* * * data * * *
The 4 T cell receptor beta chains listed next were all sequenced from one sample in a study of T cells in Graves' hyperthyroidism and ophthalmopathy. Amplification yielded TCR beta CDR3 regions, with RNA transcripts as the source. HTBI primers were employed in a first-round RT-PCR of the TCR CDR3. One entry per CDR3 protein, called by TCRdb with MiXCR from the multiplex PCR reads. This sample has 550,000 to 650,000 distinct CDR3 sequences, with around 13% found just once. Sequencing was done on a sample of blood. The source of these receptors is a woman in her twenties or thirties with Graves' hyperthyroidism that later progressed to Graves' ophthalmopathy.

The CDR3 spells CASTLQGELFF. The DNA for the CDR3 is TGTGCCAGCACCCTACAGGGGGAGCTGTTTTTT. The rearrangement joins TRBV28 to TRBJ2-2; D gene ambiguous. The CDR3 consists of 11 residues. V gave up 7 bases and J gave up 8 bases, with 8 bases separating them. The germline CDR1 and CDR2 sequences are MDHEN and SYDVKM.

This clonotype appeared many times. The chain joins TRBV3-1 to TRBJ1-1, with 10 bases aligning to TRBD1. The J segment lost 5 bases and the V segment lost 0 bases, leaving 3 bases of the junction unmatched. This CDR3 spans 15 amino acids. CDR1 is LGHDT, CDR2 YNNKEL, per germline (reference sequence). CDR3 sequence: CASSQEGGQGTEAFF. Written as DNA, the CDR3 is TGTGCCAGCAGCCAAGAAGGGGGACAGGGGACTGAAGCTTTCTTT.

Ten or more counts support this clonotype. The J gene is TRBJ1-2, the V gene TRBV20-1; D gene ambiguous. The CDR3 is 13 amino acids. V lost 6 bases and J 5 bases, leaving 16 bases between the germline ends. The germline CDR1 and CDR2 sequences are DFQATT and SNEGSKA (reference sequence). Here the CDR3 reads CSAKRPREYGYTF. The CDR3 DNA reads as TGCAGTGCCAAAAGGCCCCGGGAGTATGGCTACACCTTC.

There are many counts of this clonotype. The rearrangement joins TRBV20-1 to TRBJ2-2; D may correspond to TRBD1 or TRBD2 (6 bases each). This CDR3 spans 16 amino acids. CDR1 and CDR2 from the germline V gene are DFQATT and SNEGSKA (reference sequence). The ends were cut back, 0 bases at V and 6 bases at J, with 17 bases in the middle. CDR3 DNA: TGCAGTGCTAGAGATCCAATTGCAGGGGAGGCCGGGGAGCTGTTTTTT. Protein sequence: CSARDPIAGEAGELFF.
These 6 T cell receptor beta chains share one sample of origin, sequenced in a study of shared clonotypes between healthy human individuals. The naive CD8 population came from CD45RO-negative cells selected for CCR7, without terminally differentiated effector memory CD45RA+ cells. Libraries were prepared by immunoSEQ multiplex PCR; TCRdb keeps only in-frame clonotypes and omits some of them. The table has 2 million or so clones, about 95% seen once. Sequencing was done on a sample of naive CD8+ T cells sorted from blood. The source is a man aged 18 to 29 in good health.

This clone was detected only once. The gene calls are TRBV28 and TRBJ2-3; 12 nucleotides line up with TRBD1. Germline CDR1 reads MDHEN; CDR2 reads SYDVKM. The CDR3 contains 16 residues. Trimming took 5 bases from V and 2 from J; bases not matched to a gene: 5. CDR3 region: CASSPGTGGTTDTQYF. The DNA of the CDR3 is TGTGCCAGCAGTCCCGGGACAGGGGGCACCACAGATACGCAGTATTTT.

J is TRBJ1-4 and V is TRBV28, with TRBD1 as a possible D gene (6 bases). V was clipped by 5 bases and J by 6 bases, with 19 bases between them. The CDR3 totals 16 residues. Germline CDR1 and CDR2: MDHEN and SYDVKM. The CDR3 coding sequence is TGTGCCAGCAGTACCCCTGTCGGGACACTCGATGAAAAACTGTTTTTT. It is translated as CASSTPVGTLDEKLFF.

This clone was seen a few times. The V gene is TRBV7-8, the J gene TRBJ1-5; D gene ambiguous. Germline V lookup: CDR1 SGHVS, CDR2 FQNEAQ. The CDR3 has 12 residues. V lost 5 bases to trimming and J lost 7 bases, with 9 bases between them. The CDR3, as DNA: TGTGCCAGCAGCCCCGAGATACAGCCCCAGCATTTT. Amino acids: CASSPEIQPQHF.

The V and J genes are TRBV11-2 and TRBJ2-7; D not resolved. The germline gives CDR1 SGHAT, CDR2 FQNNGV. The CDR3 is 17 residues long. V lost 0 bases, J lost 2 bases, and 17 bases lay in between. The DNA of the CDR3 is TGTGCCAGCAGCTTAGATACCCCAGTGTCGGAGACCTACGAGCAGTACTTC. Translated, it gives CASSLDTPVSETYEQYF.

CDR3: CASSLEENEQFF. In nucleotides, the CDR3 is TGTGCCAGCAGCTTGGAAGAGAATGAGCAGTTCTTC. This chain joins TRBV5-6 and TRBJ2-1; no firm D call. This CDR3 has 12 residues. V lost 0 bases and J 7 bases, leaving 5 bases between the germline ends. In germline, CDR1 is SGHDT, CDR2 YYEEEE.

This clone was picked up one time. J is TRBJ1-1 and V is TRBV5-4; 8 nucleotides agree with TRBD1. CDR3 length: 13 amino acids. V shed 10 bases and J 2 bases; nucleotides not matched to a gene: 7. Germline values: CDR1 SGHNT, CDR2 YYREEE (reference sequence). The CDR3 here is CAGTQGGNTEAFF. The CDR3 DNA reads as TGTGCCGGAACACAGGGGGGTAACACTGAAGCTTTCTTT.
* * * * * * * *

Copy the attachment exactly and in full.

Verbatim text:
The 4 T cell receptor beta chains listed next were all sequenced from one sample in a study of T cells in Graves' hyperthyroidism and ophthalmopathy. Amplification yielded TCR beta CDR3 regions, with RNA transcripts as the source. HTBI primers were employed in a first-round RT-PCR of the TCR CDR3. One entry per CDR3 protein, called by TCRdb with MiXCR from the multiplex PCR reads. This sample has 550,000 to 650,000 distinct CDR3 sequences, with around 13% found just once. Sequencing was done on a sample of blood. The source of these receptors is a woman in her twenties or thirties with Graves' hyperthyroidism that later progressed to Graves' ophthalmopathy.

The CDR3 spells CASTLQGELFF. The DNA for the CDR3 is TGTGCCAGCACCCTACAGGGGGAGCTGTTTTTT. The rearrangement joins TRBV28 to TRBJ2-2; D gene ambiguous. The CDR3 consists of 11 residues. V gave up 7 bases and J gave up 8 bases, with 8 bases separating them. The germline CDR1 and CDR2 sequences are MDHEN and SYDVKM.

This clonotype appeared many times. The chain joins TRBV3-1 to TRBJ1-1, with 10 bases aligning to TRBD1. The J segment lost 5 bases and the V segment lost 0 bases, leaving 3 bases of the junction unmatched. This CDR3 spans 15 amino acids. CDR1 is LGHDT, CDR2 YNNKEL, per germline (reference sequence). CDR3 sequence: CASSQEGGQGTEAFF. Written as DNA, the CDR3 is TGTGCCAGCAGCCAAGAAGGGGGACAGGGGACTGAAGCTTTCTTT.

Ten or more counts support this clonotype. The J gene is TRBJ1-2, the V gene TRBV20-1; D gene ambiguous. The CDR3 is 13 amino acids. V lost 6 bases and J 5 bases, leaving 16 bases between the germline ends. The germline CDR1 and CDR2 sequences are DFQATT and SNEGSKA (reference sequence). Here the CDR3 reads CSAKRPREYGYTF. The CDR3 DNA reads as TGCAGTGCCAAAAGGCCCCGGGAGTATGGCTACACCTTC.

There are many counts of this clonotype. The rearrangement joins TRBV20-1 to TRBJ2-2; D may correspond to TRBD1 or TRBD2 (6 bases each). This CDR3 spans 16 amino acids. CDR1 and CDR2 from the germline V gene are DFQATT and SNEGSKA (reference sequence). The ends were cut back, 0 bases at V and 6 bases at J, with 17 bases in the middle. CDR3 DNA: TGCAGTGCTAGAGATCCAATTGCAGGGGAGGCCGGGGAGCTGTTTTTT. Protein sequence: CSARDPIAGEAGELFF.
These 6 T cell receptor beta chains share one sample of origin, sequenced in a study of shared clonotypes between healthy human individuals. The naive CD8 population came from CD45RO-negative cells selected for CCR7, without terminally differentiated effector memory CD45RA+ cells. Libraries were prepared by immunoSEQ multiplex PCR; TCRdb keeps only in-frame clonotypes and omits some of them. The table has 2 million or so clones, about 95% seen once. Sequencing was done on a sample of naive CD8+ T cells sorted from blood. The source is a man aged 18 to 29 in good health.

This clone was detected only once. The gene calls are TRBV28 and TRBJ2-3; 12 nucleotides line up with TRBD1. Germline CDR1 reads MDHEN; CDR2 reads SYDVKM. The CDR3 contains 16 residues. Trimming took 5 bases from V and 2 from J; bases not matched to a gene: 5. CDR3 region: CASSPGTGGTTDTQYF. The DNA of the CDR3 is TGTGCCAGCAGTCCCGGGACAGGGGGCACCACAGATACGCAGTATTTT.

J is TRBJ1-4 and V is TRBV28, with TRBD1 as a possible D gene (6 bases). V was clipped by 5 bases and J by 6 bases, with 19 bases between them. The CDR3 totals 16 residues. Germline CDR1 and CDR2: MDHEN and SYDVKM. The CDR3 coding sequence is TGTGCCAGCAGTACCCCTGTCGGGACACTCGATGAAAAACTGTTTTTT. It is translated as CASSTPVGTLDEKLFF.

This clone was seen a few times. The V gene is TRBV7-8, the J gene TRBJ1-5; D gene ambiguous. Germline V lookup: CDR1 SGHVS, CDR2 FQNEAQ. The CDR3 has 12 residues. V lost 5 bases to trimming and J lost 7 bases, with 9 bases between them. The CDR3, as DNA: TGTGCCAGCAGCCCCGAGATACAGCCCCAGCATTTT. Amino acids: CASSPEIQPQHF.

The V and J genes are TRBV11-2 and TRBJ2-7; D not resolved. The germline gives CDR1 SGHAT, CDR2 FQNNGV. The CDR3 is 17 residues long. V lost 0 bases, J lost 2 bases, and 17 bases lay in between. The DNA of the CDR3 is TGTGCCAGCAGCTTAGATACCCCAGTGTCGGAGACCTACGAGCAGTACTTC. Translated, it gives CASSLDTPVSETYEQYF.

CDR3: CASSLEENEQFF. In nucleotides, the CDR3 is TGTGCCAGCAGCTTGGAAGAGAATGAGCAGTTCTTC. This chain joins TRBV5-6 and TRBJ2-1; no firm D call. This CDR3 has 12 residues. V lost 0 bases and J 7 bases, leaving 5 bases between the germline ends. In germline, CDR1 is SGHDT, CDR2 YYEEEE.

This clone was picked up one time. J is TRBJ1-1 and V is TRBV5-4; 8 nucleotides agree with TRBD1. CDR3 length: 13 amino acids. V shed 10 bases and J 2 bases; nucleotides not matched to a gene: 7. Germline values: CDR1 SGHNT, CDR2 YYREEE (reference sequence). The CDR3 here is CAGTQGGNTEAFF. The CDR3 DNA reads as TGTGCCGGAACACAGGGGGGTAACACTGAAGCTTTCTTT.